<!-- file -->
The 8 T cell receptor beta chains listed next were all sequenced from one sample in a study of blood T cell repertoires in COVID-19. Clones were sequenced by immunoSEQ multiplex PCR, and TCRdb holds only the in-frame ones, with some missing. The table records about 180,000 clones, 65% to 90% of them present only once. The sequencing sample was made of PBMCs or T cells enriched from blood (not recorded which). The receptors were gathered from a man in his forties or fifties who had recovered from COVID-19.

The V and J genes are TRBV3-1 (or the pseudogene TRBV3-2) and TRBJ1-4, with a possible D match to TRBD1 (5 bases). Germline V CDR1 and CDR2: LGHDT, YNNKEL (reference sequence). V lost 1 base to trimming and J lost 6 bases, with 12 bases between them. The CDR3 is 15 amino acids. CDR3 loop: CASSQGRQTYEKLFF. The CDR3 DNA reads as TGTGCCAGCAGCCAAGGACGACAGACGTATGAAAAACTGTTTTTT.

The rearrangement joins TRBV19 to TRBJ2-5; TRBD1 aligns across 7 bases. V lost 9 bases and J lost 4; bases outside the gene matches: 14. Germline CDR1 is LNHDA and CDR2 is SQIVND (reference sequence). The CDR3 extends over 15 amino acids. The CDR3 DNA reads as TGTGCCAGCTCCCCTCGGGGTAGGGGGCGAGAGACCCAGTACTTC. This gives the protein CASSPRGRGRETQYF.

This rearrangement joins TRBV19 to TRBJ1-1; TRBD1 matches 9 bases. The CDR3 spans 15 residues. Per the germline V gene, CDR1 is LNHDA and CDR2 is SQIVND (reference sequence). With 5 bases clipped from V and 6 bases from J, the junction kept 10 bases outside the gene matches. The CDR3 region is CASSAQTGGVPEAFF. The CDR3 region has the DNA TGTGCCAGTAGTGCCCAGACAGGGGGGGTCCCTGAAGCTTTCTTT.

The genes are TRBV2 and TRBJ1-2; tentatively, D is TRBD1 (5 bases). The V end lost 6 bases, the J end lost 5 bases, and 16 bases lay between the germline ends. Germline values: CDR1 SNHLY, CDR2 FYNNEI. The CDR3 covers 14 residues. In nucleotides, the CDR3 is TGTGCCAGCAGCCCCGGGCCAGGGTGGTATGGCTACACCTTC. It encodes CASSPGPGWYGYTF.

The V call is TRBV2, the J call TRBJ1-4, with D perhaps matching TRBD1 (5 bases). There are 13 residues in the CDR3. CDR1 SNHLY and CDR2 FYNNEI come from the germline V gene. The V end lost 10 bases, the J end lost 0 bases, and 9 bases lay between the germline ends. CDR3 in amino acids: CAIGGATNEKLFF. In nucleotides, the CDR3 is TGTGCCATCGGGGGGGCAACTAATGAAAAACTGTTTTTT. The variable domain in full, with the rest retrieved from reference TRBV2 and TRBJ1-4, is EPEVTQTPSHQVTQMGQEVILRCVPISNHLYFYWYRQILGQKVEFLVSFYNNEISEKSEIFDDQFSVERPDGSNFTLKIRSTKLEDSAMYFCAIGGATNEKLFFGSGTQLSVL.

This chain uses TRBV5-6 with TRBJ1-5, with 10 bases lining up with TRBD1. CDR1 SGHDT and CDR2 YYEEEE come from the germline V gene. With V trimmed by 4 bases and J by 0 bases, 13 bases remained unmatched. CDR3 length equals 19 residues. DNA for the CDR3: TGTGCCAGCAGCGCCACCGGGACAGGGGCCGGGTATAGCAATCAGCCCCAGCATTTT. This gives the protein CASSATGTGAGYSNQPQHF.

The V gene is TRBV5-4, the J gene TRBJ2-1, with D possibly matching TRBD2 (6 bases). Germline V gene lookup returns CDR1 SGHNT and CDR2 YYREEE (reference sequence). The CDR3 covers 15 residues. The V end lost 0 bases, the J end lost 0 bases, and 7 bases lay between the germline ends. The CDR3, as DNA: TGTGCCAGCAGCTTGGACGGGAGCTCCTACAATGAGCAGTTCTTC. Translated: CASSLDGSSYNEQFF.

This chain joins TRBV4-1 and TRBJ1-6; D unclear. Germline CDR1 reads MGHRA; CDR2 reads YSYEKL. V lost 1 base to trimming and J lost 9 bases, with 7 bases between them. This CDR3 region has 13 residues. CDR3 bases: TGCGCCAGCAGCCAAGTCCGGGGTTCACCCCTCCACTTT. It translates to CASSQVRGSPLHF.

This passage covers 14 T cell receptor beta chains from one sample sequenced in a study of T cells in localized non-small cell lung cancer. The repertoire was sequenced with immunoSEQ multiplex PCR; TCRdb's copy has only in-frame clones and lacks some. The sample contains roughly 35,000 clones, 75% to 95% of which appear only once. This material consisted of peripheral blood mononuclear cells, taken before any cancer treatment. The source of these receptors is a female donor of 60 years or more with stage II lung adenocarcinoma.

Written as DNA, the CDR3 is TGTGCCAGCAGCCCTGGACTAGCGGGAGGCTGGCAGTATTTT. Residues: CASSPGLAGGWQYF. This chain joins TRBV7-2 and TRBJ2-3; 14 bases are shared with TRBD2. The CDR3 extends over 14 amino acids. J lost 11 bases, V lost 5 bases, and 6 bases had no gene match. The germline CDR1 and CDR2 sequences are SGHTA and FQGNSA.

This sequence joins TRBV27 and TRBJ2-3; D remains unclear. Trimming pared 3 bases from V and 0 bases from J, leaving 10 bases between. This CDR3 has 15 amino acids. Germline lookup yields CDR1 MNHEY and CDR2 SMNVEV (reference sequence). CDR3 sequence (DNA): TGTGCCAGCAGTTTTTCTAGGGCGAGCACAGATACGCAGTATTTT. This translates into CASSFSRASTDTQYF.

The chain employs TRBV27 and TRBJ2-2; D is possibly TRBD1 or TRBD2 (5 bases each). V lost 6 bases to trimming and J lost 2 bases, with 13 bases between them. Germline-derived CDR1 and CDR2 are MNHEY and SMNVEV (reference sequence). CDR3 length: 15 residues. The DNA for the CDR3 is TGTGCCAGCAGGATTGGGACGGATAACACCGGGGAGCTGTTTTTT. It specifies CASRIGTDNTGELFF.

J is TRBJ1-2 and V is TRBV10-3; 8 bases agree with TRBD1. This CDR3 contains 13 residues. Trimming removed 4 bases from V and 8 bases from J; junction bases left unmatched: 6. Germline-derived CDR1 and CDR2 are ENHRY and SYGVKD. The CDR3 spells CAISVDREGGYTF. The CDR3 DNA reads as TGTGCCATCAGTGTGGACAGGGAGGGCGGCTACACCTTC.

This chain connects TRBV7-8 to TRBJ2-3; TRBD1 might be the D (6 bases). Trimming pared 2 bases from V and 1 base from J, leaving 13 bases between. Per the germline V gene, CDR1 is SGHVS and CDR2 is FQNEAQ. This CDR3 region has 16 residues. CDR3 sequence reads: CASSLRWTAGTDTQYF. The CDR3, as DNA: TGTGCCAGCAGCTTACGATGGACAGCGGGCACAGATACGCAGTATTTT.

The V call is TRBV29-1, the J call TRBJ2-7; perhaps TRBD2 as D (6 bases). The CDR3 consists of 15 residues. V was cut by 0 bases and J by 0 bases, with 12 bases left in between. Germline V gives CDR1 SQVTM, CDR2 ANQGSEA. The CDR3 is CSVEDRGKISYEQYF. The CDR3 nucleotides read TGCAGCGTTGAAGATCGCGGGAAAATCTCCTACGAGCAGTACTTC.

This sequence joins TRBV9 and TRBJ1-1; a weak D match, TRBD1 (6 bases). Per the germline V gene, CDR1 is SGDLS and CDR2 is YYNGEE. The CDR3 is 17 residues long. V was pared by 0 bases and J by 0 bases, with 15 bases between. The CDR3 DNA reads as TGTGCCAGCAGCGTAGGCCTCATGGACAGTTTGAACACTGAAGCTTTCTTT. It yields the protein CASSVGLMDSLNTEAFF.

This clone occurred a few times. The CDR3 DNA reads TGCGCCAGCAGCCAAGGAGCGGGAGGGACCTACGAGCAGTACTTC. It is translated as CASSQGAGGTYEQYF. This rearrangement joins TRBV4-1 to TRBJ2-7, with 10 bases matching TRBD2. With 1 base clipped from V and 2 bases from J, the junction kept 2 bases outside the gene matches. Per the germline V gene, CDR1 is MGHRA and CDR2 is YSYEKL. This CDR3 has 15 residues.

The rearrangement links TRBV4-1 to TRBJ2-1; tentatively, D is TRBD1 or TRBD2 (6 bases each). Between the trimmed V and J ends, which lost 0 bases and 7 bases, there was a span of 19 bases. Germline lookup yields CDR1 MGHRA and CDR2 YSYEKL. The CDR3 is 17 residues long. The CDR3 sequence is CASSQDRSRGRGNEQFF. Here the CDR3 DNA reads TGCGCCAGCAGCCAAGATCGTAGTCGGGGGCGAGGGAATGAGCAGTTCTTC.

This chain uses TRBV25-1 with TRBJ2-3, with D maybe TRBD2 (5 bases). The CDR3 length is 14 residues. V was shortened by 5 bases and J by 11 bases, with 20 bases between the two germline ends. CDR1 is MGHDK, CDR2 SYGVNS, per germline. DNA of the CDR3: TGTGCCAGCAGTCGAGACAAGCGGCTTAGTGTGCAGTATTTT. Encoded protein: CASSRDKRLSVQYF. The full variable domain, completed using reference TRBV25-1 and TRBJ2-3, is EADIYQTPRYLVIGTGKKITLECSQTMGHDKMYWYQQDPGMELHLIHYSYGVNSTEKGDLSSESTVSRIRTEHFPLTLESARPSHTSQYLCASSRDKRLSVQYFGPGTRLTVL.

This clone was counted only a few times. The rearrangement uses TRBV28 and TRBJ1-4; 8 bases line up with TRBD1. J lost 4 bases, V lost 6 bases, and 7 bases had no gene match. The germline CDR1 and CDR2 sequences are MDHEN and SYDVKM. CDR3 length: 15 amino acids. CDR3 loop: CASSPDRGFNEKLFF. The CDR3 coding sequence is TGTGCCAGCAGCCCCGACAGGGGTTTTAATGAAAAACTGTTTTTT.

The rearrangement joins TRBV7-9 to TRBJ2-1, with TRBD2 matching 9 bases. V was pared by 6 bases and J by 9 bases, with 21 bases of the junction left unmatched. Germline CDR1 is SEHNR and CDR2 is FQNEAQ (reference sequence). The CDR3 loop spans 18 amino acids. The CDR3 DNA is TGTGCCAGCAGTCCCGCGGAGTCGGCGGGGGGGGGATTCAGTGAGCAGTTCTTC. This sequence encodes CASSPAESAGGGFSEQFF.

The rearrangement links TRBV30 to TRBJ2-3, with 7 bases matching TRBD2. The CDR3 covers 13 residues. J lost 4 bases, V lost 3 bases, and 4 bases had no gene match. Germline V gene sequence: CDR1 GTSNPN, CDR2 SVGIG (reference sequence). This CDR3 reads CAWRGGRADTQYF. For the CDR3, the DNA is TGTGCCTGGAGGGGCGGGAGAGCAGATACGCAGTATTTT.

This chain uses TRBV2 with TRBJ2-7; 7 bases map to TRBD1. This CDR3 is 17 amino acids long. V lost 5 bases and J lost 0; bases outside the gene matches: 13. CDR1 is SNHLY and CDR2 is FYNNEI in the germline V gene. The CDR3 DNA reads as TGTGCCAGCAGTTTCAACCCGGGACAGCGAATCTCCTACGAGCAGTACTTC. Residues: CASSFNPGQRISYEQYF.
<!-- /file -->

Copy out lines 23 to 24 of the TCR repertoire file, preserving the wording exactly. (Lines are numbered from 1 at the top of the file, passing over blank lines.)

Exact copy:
The rearrangement links TRBV30 to TRBJ2-3, with 7 bases matching TRBD2. The CDR3 covers 13 residues. J lost 4 bases, V lost 3 bases, and 4 bases had no gene match. Germline V gene sequence: CDR1 GTSNPN, CDR2 SVGIG (reference sequence). This CDR3 reads CAWRGGRADTQYF. For the CDR3, the DNA is TGTGCCTGGAGGGGCGGGAGAGCAGATACGCAGTATTTT.

This chain uses TRBV2 with TRBJ2-7; 7 bases map to TRBD1. This CDR3 is 17 amino acids long. V lost 5 bases and J lost 0; bases outside the gene matches: 13. CDR1 is SNHLY and CDR2 is FYNNEI in the germline V gene. The CDR3 DNA reads as TGTGCCAGCAGTTTCAACCCGGGACAGCGAATCTCCTACGAGCAGTACTTC. Residues: CASSFNPGQRISYEQYF.